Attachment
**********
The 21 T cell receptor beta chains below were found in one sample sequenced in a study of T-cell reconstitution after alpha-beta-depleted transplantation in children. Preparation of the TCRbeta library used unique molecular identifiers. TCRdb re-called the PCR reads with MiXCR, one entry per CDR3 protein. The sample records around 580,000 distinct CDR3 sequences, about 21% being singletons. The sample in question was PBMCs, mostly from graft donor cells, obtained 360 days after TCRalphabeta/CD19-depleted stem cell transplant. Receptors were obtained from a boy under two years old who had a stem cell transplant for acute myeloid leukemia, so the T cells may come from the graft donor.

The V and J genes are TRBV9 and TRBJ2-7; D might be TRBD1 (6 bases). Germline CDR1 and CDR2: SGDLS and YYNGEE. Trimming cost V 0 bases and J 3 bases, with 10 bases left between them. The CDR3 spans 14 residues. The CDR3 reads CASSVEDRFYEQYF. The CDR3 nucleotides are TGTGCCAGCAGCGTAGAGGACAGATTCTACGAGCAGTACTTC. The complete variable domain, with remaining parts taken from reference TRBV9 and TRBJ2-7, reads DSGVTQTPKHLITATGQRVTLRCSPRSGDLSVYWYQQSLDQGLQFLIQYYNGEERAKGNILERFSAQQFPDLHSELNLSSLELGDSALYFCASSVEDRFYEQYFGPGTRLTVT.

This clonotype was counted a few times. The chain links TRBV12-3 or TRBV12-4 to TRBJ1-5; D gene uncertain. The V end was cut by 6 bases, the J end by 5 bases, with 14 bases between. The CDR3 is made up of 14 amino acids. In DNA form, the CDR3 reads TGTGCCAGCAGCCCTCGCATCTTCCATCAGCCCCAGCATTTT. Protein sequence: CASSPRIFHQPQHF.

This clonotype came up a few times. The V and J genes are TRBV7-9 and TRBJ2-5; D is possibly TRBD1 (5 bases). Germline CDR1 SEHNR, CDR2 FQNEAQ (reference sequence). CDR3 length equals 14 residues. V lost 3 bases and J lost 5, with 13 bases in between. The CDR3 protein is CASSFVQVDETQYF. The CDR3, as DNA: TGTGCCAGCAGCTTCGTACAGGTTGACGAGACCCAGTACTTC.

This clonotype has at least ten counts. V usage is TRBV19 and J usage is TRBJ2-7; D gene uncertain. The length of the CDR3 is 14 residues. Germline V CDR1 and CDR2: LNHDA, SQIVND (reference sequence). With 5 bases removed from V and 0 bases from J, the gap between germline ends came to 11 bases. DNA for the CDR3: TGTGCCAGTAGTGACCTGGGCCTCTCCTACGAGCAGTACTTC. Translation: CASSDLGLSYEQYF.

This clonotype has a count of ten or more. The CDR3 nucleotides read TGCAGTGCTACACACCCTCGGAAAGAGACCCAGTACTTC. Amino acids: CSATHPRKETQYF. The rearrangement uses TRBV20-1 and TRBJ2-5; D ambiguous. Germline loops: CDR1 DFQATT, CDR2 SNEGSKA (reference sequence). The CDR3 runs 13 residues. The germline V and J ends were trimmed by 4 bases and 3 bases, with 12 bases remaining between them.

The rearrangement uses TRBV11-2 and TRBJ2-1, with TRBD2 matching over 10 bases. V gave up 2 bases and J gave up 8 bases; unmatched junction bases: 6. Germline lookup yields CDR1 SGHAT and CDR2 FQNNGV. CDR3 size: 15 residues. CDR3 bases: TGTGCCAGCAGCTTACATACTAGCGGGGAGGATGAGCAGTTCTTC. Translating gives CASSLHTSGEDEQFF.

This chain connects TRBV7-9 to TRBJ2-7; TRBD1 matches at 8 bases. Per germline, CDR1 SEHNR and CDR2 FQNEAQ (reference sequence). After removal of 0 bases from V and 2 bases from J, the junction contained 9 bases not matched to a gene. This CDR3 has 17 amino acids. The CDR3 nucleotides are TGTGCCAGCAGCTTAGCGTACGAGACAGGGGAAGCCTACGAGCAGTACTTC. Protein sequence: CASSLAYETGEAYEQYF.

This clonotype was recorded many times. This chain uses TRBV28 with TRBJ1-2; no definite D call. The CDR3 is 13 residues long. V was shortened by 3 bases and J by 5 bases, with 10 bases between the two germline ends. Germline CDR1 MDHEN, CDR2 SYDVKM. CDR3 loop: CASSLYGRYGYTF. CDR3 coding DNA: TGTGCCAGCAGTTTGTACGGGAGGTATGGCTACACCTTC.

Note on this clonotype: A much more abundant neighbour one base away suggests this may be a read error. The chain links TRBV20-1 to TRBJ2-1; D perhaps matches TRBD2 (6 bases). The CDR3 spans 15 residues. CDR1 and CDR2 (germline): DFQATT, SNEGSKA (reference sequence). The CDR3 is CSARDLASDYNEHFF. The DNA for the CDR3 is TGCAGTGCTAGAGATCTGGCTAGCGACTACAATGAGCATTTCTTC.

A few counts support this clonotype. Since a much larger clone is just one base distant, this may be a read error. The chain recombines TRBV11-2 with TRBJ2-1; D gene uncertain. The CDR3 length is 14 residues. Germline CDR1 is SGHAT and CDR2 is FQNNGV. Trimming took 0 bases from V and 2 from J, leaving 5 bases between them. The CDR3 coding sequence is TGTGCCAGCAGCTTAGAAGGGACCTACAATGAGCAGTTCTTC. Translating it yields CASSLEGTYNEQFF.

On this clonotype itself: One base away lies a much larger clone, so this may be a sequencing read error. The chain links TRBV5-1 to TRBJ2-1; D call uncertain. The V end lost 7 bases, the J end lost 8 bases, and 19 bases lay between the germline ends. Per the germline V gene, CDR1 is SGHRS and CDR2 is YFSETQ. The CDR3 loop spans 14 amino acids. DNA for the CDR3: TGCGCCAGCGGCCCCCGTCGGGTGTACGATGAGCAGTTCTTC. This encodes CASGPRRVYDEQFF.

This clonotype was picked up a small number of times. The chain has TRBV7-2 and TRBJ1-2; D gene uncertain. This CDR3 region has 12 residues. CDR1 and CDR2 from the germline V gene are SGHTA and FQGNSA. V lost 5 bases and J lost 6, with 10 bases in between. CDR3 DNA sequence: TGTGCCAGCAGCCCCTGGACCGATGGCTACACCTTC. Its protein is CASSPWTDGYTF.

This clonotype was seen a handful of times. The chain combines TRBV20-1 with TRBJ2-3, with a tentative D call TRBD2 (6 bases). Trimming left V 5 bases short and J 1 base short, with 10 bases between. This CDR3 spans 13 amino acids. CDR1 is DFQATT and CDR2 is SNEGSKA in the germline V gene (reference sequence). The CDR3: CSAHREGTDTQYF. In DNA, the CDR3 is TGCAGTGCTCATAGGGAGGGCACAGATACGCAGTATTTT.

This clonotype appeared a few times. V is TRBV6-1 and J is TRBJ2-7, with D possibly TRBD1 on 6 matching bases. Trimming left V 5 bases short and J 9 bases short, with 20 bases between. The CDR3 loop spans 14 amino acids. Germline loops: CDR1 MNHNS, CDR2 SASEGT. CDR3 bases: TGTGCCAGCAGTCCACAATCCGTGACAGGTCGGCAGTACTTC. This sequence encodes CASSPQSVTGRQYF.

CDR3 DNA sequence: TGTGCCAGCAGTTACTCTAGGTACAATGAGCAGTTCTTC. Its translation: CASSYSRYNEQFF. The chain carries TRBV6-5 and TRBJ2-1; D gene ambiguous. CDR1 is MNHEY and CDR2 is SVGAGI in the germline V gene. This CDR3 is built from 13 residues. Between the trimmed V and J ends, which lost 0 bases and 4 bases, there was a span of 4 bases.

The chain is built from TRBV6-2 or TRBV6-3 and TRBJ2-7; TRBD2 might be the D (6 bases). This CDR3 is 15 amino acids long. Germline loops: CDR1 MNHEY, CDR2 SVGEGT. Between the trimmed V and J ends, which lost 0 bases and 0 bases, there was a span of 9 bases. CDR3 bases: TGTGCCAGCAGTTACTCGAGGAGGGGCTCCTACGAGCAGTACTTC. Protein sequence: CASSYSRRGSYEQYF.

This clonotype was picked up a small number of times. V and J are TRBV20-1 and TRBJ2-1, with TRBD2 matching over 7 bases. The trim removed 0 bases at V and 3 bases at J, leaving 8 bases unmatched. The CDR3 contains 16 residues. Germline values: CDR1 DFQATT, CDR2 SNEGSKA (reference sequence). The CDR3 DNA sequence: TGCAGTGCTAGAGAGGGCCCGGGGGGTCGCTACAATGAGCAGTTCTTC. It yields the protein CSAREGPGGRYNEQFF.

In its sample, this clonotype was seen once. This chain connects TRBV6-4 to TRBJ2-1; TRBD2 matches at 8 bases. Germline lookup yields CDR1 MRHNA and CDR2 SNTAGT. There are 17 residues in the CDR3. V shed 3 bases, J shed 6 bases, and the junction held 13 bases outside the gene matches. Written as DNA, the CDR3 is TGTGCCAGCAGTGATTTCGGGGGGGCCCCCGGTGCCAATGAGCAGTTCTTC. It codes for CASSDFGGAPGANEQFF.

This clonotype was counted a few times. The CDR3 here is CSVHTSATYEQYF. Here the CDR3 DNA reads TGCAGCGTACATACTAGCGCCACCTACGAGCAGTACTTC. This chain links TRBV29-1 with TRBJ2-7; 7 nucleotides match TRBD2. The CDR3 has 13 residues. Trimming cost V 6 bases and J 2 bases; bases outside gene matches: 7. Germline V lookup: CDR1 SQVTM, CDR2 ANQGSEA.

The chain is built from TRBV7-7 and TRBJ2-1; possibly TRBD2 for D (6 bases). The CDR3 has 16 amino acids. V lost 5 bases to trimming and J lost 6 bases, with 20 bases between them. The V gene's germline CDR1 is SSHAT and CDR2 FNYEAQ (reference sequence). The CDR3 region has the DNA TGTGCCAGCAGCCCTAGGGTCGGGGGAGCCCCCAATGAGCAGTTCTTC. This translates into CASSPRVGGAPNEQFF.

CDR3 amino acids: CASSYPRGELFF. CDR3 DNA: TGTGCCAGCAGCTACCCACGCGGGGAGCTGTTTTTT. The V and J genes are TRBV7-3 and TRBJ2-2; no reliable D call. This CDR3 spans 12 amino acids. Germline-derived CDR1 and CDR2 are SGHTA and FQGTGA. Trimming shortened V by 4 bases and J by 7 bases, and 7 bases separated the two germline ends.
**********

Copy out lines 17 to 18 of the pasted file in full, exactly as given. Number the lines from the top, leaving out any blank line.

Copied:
The chain is built from TRBV6-2 or TRBV6-3 and TRBJ2-7; TRBD2 might be the D (6 bases). This CDR3 is 15 amino acids long. Germline loops: CDR1 MNHEY, CDR2 SVGEGT. Between the trimmed V and J ends, which lost 0 bases and 0 bases, there was a span of 9 bases. CDR3 bases: TGTGCCAGCAGTTACTCGAGGAGGGGCTCCTACGAGCAGTACTTC. Protein sequence: CASSYSRRGSYEQYF.

This clonotype was picked up a small number of times. V and J are TRBV20-1 and TRBJ2-1, with TRBD2 matching over 7 bases. The trim removed 0 bases at V and 3 bases at J, leaving 8 bases unmatched. The CDR3 contains 16 residues. Germline values: CDR1 DFQATT, CDR2 SNEGSKA (reference sequence). The CDR3 DNA sequence: TGCAGTGCTAGAGAGGGCCCGGGGGGTCGCTACAATGAGCAGTTCTTC. It yields the protein CSAREGPGGRYNEQFF.